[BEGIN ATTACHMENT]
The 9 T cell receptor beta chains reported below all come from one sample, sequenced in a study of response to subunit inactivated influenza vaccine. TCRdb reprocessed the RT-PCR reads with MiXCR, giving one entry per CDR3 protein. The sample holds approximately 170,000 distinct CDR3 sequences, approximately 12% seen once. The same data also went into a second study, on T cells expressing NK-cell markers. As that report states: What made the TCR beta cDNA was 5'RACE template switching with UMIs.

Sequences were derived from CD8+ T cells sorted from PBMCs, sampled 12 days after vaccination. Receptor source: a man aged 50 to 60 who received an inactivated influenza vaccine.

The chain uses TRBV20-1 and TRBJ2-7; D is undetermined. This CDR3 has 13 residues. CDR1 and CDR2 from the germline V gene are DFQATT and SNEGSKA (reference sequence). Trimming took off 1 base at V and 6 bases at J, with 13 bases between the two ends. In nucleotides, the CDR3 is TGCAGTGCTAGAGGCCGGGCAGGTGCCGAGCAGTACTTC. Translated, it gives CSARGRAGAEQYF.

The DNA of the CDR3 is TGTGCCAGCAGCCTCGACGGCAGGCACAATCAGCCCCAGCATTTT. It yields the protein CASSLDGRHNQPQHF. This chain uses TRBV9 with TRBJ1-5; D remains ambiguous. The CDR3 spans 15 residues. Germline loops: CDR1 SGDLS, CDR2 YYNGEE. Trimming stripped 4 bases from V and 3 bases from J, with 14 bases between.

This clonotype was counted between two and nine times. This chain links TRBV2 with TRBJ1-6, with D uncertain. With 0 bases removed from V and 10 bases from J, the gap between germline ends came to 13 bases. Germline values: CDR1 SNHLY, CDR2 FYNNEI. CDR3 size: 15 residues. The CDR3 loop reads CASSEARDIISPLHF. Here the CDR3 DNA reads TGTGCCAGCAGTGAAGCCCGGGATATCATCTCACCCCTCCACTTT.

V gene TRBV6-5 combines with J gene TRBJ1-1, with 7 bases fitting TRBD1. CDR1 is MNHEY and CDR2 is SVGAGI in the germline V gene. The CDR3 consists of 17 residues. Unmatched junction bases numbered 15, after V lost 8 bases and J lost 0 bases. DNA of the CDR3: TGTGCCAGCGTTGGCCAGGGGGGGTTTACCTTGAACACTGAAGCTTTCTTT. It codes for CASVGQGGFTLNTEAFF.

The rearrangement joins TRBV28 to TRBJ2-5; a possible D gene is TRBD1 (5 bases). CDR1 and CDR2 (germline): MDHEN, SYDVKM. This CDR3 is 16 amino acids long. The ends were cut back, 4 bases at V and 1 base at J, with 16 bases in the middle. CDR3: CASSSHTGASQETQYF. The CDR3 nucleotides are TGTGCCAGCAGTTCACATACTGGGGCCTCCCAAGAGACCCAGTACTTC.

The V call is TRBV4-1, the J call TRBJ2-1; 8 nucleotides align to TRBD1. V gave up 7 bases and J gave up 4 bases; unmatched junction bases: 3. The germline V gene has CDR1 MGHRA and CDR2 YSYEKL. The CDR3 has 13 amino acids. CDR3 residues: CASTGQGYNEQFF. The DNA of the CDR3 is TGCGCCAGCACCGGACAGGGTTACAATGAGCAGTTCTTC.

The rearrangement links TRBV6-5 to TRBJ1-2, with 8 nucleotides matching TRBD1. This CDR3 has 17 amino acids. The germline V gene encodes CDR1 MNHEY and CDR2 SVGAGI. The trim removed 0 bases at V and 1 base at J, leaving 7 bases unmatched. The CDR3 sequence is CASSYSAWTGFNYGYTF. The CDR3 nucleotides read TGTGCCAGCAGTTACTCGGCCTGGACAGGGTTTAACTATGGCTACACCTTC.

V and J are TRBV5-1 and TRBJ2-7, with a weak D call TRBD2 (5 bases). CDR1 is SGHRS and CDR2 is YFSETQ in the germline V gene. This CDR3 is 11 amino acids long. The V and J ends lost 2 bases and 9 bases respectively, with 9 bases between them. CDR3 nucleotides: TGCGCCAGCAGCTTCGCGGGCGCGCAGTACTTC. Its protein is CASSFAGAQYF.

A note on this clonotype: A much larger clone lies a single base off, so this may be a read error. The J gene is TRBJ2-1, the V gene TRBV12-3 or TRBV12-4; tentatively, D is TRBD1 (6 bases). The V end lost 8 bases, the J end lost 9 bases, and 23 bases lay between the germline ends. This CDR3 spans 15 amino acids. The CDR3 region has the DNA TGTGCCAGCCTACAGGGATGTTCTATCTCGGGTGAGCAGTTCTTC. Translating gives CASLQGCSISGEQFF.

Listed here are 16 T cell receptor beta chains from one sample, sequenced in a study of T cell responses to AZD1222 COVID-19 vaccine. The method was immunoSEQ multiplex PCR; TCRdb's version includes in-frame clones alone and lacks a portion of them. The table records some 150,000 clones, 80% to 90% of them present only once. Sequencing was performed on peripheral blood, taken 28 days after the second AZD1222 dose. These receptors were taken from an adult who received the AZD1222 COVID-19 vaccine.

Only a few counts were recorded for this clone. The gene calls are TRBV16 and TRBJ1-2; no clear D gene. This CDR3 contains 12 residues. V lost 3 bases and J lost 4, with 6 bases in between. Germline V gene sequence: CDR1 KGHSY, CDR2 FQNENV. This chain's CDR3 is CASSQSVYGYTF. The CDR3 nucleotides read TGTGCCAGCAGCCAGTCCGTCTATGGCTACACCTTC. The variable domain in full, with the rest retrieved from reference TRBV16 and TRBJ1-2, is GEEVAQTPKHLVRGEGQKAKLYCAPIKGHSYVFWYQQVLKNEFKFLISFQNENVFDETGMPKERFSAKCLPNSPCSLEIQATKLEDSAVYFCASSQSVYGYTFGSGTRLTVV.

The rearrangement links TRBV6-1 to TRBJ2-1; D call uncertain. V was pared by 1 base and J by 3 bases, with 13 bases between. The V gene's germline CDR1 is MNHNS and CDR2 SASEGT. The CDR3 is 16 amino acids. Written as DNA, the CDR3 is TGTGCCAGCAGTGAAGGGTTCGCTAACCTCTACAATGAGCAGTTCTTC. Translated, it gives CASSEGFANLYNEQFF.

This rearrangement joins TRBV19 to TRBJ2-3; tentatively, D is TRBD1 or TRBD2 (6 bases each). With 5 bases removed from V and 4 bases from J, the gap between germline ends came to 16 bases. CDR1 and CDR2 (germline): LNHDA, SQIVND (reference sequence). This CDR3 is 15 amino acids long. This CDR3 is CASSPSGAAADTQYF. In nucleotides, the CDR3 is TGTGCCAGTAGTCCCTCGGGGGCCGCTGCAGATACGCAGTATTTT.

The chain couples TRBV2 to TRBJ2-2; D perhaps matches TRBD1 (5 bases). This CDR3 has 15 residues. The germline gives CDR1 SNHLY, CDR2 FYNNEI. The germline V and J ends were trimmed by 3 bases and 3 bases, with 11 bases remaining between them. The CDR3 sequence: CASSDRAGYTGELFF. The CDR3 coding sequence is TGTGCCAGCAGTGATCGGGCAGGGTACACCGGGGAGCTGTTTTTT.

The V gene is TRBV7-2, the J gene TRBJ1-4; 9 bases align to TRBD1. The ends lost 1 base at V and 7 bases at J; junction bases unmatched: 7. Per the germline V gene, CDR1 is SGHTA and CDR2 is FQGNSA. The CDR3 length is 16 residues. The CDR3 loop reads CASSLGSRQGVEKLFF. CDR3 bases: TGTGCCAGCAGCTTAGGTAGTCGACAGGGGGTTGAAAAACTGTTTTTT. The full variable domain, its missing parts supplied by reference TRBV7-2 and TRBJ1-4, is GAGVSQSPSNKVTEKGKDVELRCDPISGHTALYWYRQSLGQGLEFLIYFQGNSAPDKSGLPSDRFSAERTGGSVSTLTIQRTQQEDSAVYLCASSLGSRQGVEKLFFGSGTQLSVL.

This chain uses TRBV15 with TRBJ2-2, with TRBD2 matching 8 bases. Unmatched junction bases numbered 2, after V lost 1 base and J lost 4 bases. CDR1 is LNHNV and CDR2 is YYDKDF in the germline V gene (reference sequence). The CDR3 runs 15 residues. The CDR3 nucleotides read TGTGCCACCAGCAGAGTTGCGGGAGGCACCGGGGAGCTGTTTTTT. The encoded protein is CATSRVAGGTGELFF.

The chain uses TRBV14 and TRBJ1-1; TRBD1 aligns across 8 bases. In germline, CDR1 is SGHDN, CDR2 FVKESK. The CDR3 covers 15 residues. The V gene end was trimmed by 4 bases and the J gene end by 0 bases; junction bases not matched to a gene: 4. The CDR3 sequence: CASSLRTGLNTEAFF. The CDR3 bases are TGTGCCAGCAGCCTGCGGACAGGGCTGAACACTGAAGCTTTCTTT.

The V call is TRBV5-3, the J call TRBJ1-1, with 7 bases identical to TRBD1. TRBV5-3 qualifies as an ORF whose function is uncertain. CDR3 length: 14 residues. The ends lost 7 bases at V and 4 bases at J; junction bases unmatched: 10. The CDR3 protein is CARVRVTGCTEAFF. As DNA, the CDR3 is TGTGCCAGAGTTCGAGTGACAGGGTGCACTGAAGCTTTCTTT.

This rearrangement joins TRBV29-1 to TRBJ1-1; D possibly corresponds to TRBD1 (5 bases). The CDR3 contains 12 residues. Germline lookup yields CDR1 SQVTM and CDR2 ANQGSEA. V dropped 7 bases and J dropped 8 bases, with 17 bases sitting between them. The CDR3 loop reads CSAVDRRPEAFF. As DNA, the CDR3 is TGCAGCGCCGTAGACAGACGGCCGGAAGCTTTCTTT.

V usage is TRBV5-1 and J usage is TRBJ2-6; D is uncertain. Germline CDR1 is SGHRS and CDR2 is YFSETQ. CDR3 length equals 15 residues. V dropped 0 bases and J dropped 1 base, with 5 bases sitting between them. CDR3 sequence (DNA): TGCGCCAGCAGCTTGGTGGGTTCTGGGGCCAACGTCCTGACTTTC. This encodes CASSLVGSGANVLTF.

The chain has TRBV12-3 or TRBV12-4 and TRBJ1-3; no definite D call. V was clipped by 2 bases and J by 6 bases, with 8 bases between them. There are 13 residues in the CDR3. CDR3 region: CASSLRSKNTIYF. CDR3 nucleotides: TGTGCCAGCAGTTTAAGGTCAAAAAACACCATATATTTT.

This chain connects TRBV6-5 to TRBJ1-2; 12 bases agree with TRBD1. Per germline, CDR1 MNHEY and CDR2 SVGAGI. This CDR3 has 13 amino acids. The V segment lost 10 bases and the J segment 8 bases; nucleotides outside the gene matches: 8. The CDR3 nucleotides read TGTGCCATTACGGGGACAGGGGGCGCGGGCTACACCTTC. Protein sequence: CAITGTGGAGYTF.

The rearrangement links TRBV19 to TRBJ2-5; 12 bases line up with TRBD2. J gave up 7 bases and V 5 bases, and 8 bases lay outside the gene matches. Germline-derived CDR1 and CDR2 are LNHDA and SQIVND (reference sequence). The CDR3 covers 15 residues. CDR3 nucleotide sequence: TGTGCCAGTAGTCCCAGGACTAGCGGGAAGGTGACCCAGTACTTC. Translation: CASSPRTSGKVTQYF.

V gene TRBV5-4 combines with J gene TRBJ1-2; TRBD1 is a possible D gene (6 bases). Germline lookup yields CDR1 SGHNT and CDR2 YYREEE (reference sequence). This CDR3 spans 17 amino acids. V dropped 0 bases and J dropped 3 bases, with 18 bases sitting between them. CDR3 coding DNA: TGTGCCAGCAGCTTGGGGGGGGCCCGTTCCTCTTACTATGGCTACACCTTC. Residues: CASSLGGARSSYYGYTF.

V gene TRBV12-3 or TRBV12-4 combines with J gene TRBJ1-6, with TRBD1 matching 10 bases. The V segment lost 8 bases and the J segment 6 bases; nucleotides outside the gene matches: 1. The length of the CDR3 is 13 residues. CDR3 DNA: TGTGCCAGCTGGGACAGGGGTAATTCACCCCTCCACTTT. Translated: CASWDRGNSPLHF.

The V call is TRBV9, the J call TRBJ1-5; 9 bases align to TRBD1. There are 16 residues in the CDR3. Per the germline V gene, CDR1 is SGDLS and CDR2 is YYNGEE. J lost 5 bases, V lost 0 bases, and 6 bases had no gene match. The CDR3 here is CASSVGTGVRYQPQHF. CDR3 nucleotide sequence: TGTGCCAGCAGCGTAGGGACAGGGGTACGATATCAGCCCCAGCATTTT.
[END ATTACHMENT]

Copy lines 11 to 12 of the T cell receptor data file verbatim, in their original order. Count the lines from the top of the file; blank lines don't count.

A note on this clonotype: A much larger clone lies a single base off, so this may be a read error. The J gene is TRBJ2-1, the V gene TRBV12-3 or TRBV12-4; tentatively, D is TRBD1 (6 bases). The V end lost 8 bases, the J end lost 9 bases, and 23 bases lay between the germline ends. This CDR3 spans 15 amino acids. The CDR3 region has the DNA TGTGCCAGCCTACAGGGATGTTCTATCTCGGGTGAGCAGTTCTTC. Translating gives CASLQGCSISGEQFF.

Listed here are 16 T cell receptor beta chains from one sample, sequenced in a study of T cell responses to AZD1222 COVID-19 vaccine. The method was immunoSEQ multiplex PCR; TCRdb's version includes in-frame clones alone and lacks a portion of them. The table records some 150,000 clones, 80% to 90% of them present only once. Sequencing was performed on peripheral blood, taken 28 days after the second AZD1222 dose. These receptors were taken from an adult who received the AZD1222 COVID-19 vaccine.